Posts: 1


This is my first post on this community . . . I am responding just to let you know you are not alone.

My husband has Mild Cognitive Impairment.  The neuropsychologist talked with us and said he was deciding between a label of MCI or mild dementia.  He went with MCI due to my husband being aware of having problems, and being able to function to some degree in daily life.  (I have to add that he is able to function because I take care of essentials like paying the bills, keeping track of medication, and giving him lots of reminders.)

I resonate with your frustration of being accused of being the one "causing the problem."  I have also found that friends who haven't "been there" just don't have a real understanding of the level of stress for a spouse dealing with a partner's MCI.  There are good days and bad days . . . arguments that would have occurred regardless . . . and stupid arguments that occur because he forgot X, Y, or Z that pertains to the situation.  Or he forgot that we already had the same discussion several times . . . .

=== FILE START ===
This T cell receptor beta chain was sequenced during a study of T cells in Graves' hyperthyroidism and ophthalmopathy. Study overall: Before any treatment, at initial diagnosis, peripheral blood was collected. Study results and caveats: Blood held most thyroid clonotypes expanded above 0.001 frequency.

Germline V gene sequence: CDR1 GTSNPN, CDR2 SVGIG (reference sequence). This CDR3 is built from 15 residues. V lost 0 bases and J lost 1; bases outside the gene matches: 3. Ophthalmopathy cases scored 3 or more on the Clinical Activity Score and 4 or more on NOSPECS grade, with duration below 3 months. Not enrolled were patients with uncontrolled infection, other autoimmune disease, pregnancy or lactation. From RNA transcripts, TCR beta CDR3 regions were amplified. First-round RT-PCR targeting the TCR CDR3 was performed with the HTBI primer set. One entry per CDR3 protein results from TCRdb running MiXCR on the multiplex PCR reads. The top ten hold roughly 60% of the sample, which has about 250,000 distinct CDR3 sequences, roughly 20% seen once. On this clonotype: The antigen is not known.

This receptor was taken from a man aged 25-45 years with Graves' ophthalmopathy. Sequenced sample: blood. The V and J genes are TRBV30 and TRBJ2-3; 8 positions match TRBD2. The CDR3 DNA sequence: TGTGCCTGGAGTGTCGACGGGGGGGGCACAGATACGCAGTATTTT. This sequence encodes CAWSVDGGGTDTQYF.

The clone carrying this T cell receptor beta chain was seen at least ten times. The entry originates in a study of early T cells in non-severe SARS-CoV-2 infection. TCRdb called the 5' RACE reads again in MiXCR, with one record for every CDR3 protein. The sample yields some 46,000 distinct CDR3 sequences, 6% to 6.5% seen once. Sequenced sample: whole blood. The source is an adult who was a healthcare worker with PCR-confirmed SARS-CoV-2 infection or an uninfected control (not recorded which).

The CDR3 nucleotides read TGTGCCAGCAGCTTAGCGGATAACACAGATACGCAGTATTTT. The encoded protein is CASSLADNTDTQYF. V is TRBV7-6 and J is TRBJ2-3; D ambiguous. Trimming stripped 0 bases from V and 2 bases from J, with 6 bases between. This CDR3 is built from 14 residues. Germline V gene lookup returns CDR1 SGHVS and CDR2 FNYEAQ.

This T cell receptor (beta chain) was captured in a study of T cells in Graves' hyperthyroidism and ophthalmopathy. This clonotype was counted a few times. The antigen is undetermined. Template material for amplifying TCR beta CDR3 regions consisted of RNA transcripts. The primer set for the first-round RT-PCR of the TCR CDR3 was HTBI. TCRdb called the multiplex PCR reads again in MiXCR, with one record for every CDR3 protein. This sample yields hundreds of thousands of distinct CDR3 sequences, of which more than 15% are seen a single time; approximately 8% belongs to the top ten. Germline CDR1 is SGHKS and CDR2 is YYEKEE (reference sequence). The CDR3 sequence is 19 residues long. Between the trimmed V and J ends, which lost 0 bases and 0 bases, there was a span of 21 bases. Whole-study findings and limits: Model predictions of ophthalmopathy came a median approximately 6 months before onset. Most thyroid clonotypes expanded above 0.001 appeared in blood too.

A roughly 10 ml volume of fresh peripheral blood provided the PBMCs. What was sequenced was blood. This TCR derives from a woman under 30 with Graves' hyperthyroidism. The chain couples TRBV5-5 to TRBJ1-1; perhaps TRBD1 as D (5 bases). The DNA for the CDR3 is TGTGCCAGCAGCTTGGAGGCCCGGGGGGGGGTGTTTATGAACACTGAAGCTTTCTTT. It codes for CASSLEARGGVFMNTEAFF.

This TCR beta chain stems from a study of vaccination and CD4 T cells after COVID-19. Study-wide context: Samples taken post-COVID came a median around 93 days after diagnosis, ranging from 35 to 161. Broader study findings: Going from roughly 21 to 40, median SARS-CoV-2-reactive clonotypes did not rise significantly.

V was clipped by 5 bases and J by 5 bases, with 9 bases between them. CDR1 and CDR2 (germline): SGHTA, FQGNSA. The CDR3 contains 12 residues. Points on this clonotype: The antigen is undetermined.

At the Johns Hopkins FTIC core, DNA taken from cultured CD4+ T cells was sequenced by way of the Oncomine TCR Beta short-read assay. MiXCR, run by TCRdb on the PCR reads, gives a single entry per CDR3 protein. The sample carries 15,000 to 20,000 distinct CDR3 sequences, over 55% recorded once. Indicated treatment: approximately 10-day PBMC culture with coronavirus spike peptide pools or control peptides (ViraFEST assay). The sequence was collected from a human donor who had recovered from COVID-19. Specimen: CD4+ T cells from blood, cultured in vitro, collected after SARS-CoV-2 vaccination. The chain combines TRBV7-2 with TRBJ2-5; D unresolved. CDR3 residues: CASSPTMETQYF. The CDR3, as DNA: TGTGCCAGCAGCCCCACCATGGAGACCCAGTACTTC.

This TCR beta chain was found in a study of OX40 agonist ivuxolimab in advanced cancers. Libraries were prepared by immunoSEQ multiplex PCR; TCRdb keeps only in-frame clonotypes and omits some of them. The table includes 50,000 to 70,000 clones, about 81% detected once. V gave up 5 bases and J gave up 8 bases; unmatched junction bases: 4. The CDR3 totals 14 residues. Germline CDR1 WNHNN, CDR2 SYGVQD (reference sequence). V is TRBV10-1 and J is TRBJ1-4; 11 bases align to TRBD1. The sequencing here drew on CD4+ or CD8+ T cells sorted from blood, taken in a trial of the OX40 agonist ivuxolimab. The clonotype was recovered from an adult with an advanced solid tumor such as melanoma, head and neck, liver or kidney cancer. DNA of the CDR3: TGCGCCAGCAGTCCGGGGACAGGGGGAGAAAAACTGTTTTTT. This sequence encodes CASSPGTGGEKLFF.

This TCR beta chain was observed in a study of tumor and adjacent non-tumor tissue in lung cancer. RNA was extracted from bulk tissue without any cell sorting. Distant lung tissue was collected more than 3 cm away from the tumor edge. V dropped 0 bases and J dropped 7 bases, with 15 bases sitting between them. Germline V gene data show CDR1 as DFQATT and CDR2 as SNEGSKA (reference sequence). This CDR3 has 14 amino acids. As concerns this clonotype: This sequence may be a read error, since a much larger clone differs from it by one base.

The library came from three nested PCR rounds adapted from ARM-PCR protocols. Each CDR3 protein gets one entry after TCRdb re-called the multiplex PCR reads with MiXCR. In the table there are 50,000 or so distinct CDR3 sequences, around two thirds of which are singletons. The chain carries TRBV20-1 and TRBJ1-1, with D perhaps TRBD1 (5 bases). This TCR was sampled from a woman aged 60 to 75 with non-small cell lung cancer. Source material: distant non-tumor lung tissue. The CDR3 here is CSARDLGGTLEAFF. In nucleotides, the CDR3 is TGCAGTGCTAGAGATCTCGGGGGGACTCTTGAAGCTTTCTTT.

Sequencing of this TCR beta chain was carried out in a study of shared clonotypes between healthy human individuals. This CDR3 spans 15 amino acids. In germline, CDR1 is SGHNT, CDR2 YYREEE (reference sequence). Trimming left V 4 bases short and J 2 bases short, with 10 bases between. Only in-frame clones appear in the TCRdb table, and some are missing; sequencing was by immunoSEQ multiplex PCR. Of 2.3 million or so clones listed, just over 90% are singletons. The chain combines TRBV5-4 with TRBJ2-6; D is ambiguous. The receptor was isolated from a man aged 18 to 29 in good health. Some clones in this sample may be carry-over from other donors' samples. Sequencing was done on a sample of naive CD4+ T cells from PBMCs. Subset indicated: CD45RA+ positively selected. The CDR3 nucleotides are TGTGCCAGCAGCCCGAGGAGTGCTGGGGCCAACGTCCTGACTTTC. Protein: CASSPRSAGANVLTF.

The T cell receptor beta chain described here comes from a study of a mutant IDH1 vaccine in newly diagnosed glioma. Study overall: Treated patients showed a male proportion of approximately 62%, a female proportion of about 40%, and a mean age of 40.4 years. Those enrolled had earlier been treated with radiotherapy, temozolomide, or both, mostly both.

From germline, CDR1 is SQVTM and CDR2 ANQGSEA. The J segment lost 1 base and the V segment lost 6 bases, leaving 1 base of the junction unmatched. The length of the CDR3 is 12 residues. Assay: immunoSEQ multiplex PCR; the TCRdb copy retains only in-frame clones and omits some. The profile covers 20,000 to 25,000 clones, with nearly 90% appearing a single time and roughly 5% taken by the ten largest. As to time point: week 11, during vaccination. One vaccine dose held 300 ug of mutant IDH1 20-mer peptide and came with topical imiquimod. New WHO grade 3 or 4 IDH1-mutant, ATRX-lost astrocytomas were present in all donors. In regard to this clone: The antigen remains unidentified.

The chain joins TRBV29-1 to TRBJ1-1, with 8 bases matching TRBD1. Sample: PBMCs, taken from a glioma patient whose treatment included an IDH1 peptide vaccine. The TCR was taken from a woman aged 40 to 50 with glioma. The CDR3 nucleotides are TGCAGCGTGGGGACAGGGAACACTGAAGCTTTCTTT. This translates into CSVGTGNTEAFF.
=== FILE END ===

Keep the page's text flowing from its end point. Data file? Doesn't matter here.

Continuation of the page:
It's a journey.  Hang in there, you are important.


Jarmac
Posted: Friday, November 25, 2022 9:44 AM
Joined: 11/25/2022
Posts: 11


I have become the caregiver for SO with short term memory impairment. It is so difficult to cope with the fixation on events, mood swings, not remembering, refusal to take anxiety medications. We can have an argument and an hour later he has forgotten it and doesn’t understand why I am upset. I have just joined. I believe this forum will help me cope. I have to listen, empathize, agree and partner. I don’t need to be right...I just need some calmness.
jfkoc
Posted: Friday, November 25, 2022 10:56 AM
Joined: 12/4/2011
Posts: 21140


Hi Deb....MCI is welcome here. 

That was my husband's first diagnosis. His progressed but it does not always do so.

The skills you need are the same.


Jarmac
Posted: Friday, November 25, 2022 6:37 PM
Joined: 11/25/2022
Posts: 11


I find myself in the same situation. I joined this online group today. I think it’s going to help. Hearing similar changes in personality and behavior gives me perspective on how to react. My motto for today is to count to 3 before responding. Helps keep me calm.